Tag Archives: mortality

Memphis, Shelby Mayors Give Legislators a Wish List

Mayors A C Wharton and Mark Luttrell asked state lawmakers Monday to expand prekindergarten and infant mortality programs and to approve tax incentives for businesses helping their employees pay their own college tuition. The Commercial Appeal says they also hope to increase fines for illegal commercial-waste dumping.
The Memphis and Shelby County mayors joined other local government officials and mayors of the suburban cities in presenting their requests for state legislative action and funding to the Shelby County legislative delegation. The 2013 legislative session opens Jan. 8.
Bartlett Mayor Keith McDonald, who spoke on behalf of the suburban cities, said the cities will be “closely watching” school legislation but gave no indication to the state lawmakers whether they will pursue further legislative action on new municipal school districts.
McDonald told reporters after the meeting that suburban leaders are meeting with their attorneys this week to begin planning their next moves following the federal court ruling last week voiding the municipal school referendums and school board elections that had been authorized by the state legislature in May.
…Wharton said current law on the illegal dumping of waste in vacant lots “is a nightmare of enforcement. They get paid to tear down buildings and dump the material on abandoned lots. These are folks who, for commercial purposes, are ruining our neighborhoods.”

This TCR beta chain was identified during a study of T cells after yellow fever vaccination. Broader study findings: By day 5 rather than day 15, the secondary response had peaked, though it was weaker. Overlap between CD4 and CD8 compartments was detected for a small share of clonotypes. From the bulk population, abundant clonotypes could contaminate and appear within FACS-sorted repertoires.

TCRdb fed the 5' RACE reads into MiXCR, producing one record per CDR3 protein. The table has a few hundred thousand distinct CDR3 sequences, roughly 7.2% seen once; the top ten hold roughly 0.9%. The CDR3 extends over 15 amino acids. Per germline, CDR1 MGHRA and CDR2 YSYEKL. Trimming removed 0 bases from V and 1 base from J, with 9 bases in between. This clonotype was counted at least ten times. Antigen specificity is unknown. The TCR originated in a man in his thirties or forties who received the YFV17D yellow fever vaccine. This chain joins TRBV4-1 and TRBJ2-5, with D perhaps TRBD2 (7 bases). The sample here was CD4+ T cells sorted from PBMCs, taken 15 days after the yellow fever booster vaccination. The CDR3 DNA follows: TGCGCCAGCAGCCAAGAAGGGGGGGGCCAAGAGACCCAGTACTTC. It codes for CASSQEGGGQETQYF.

The mayors said the tax incentives for tuition are needed because when businesses consider locating or expanding here, their top need is a workforce qualified to handle today’s jobs.

UT Closes Infant Mortality Program With Audit Underway

MEMPHIS, Tenn. (AP) — The University of Tennessee has halted programs in Memphis and Chattanooga aimed at reducing infant mortality rates amid an internal audit.
The Memphis program, called The Blues Project, was started seven years ago by the UT Health Science Center to address the city’s high death rate among infants. There are about 100 women and teenagers currently enrolled in the program, which has aided about 1,000 people to date, according to The Commercial Appeal.
It was expanded to Chattanooga, which also has a high infant mortality rate, last year with a $1.7 million grant from the Blue Cross Blue Shield Foundation.
Kimberly Lamar directs the Memphis program and says she didn’t know about its suspension until a health clinic called her Monday. Pregnant teens and women continued showing up at local health clinics Monday, but were turned away.
“If they cared about these women, they wouldn’t have just terminated services immediately,” Lamar said. “What about these moms? What about these babies?
“Some of these women have domestic-violence issues,” Lamar added. “They depend on my staff.”
UT Health Science Center spokeswoman Sheila Champlin confirmed the program suspension, calling it regrettable but unavoidable.
“It’s really to preserve the scientific integrity of the study and to answer questions about the execution of the study,” Champlin said.
The program provided education, counseling and support to pregnant teens, mothers and fathers. It helped expectant mothers reduce stress, access prenatal care and become independent.
The program also referred women to other community resources for problems such as domestic violence and depression. Its workers followed mothers from pregnancy until children reached age 2.